How to make working life humanly efficient and sustainable?

What should workplaces do differently to make employees more productive? The pace of work is getting faster and faster, but is it still sensible and sustainable to work at such a fast pace? How can we build a working life that supports people's well-being in a sustainable way? Answers to all these questions are being sought in a year-long project launched by Terveystalo's Organisational Psychology team, which will examine the state of Finnish working life from the perspectives of human and organisational well-being, human efficiency and sustainability.

The project involves 9 customer organisations from different business sectors. Each of them has a research topic and development need for their own organisation that they want to address through the project. They all share the common goal of making Finnish working life more humanly efficient and sustainable. One where both people and business thrive.

Statistics on sickness absence and disability related to mental well-being are at an alarmingly high level. The younger generation, who should take responsibility for running our economy in the future, are tiring out before they have even really got into the workforce. If we want to ensure the success of Finnish organisations in a competitive market, we cannot afford a situation where the pace and ways of working are not humanly sustainable," says Jaakko Sahimaa, an organisational psychologist at Terveystalo, who is leading the project.

At the end of the programme, the findings and observations of the expedition will be published in an open access publication for wider use by Finnish organisations. The year's findings will also be presented in an open webinar series on human effectiveness produced by Terveystalo's organisational psychology team.

Has working life become too performance-oriented?

According to the European Agency for Safety and Health at Work, work intensification and acceleration have been the most significant changes in working life since the 1980s. This change is challenging people's well-being and the performance of organisations. The cognitive load of work has grown to the limits of human endurance and has brought the issue of job satisfaction and, in particular, psychosocial workload, into the spotlight in recent years.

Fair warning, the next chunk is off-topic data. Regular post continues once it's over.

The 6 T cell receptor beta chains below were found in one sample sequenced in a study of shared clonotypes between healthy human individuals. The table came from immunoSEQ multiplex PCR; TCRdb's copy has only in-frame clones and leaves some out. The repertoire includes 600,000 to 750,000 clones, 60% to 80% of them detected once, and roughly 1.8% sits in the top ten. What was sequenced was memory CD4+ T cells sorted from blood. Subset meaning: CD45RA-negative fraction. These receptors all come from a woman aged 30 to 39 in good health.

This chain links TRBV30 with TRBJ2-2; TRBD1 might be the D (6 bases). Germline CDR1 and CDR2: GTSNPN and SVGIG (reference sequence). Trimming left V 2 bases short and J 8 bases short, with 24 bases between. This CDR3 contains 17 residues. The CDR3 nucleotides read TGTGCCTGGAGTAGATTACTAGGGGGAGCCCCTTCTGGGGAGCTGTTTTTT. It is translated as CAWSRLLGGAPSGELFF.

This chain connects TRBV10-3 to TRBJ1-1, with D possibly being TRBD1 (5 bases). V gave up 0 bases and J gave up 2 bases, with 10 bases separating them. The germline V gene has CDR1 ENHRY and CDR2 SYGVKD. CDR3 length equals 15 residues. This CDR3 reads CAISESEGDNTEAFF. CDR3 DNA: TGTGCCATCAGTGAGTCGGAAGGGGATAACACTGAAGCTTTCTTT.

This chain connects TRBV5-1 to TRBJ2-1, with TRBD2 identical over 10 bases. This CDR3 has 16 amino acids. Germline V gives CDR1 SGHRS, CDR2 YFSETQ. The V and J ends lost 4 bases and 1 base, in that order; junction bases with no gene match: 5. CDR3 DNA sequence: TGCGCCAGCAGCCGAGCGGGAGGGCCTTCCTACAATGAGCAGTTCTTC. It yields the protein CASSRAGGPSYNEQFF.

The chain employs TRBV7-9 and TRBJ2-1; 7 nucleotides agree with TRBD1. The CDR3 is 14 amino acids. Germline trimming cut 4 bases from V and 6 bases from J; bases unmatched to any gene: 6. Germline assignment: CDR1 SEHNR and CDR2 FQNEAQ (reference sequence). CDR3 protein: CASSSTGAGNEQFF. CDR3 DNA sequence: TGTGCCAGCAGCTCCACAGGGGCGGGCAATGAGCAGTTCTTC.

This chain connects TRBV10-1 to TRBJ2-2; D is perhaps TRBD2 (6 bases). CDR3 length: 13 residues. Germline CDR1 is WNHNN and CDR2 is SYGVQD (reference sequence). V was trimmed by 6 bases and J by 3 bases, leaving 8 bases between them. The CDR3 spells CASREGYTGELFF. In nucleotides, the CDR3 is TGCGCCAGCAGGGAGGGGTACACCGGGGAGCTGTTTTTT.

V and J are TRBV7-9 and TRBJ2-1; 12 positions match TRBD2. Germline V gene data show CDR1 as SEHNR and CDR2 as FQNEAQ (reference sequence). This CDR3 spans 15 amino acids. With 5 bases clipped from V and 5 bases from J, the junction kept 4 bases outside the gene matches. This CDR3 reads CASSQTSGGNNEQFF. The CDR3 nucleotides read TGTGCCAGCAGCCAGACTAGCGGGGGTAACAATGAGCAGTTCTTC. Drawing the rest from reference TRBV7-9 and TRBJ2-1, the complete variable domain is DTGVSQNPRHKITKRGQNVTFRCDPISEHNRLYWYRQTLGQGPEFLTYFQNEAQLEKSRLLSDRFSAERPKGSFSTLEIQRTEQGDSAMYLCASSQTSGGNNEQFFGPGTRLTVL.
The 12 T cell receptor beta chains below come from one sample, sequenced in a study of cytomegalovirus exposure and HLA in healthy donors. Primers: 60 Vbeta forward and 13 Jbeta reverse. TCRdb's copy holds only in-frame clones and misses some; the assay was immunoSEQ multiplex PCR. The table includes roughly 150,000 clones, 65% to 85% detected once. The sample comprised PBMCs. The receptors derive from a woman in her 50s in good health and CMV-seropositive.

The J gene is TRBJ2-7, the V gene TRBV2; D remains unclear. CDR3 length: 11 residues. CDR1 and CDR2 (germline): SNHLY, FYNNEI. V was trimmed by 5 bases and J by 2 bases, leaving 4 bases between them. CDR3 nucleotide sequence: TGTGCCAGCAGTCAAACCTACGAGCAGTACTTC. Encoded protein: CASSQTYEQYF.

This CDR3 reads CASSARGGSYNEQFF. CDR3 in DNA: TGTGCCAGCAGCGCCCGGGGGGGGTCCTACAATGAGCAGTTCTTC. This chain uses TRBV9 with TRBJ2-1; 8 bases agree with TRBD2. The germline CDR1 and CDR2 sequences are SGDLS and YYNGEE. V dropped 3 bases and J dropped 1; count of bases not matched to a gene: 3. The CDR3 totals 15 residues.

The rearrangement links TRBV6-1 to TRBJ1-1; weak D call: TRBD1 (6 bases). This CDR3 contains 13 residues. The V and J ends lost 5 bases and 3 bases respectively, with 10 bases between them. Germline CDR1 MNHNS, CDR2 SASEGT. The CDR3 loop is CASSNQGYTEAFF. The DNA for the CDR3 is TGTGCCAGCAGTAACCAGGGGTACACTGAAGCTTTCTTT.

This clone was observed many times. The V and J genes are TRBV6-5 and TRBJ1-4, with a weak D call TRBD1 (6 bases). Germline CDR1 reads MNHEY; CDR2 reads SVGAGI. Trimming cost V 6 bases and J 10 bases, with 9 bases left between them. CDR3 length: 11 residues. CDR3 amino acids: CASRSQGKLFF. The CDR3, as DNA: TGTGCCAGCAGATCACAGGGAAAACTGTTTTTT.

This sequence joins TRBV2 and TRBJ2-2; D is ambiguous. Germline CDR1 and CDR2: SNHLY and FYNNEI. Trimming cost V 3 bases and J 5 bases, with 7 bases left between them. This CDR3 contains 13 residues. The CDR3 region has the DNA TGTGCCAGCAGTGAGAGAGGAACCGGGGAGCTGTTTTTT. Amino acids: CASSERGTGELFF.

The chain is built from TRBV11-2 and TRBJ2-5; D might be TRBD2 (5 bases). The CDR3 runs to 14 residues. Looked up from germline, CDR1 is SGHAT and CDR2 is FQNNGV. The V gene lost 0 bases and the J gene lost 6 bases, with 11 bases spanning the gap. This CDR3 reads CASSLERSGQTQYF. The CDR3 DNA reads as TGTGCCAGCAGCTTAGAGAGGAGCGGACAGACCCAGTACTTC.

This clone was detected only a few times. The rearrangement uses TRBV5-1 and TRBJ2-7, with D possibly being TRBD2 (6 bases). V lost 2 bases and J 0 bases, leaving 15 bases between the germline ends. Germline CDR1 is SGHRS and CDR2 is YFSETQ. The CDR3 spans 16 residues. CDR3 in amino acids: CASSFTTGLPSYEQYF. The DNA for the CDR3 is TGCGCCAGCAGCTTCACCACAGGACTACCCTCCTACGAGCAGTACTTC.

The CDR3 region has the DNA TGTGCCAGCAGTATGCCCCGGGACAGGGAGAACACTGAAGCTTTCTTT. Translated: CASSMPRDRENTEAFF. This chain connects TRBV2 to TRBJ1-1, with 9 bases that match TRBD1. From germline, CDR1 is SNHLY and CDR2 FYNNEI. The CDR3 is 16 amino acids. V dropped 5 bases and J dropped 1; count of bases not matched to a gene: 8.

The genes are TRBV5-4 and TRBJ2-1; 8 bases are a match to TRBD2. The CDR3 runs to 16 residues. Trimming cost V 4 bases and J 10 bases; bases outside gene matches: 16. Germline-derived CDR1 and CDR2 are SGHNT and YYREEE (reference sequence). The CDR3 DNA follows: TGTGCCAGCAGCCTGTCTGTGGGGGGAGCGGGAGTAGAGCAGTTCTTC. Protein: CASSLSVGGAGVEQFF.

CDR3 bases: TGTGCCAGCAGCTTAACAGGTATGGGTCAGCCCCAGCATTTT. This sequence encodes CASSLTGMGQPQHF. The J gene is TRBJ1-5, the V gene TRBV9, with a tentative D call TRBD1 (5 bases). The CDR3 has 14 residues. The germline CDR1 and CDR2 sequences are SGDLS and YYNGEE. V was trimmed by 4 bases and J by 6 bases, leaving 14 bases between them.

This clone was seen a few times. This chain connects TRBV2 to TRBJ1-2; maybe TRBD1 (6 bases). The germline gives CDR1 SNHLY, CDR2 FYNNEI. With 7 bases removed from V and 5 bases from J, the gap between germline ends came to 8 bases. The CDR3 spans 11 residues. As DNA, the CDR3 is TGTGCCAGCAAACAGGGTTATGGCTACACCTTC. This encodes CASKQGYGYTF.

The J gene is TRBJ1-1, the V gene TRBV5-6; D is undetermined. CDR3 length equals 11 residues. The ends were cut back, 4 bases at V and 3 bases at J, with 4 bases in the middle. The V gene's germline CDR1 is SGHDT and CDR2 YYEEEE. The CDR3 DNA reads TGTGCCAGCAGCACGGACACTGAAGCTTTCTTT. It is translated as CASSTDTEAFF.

In the industrial manufacturing plant, it has been logical to tune machines to the extreme in order to make work more efficient, but in human-centred brain work, it is not by tightening the screw that we get human and sustainable efficiency, but by completely different mechanisms - by creating a functional working environment through good management and by taking people's human needs into account. Just as mechanical equipment needs maintenance and protection to prevent overheating, so do people," says Jaakko Sahimaa.

Ultimately, we are in the business of achieving certain goals, so we cannot become too allergic to efficiency and performance. However, we cannot push efficiency demands to extremes by making it the norm to stretch and push ourselves to the limit," Sahimaa continues.

The project will explore and promote human efficiency with the partner organisations involved. With Terveystalo's organisational psychologists, the organisations will have a unique opportunity to develop their own operations in an insightful way, but also to learn best practices in promoting human effectiveness from other participating organisations. The project already includes Scania, Kempower, Nordea Life, City of Oulu, Tapaus, SOS Lapsikylä, Unicef, KEVA and Biisoni.

There is still room for a few more organisations, so if a research trip could be useful, for example to develop pre-employment and leadership, improve well-being and employee experience, or make organisational culture more humanly effective, there is still time," Sahimaa encourages.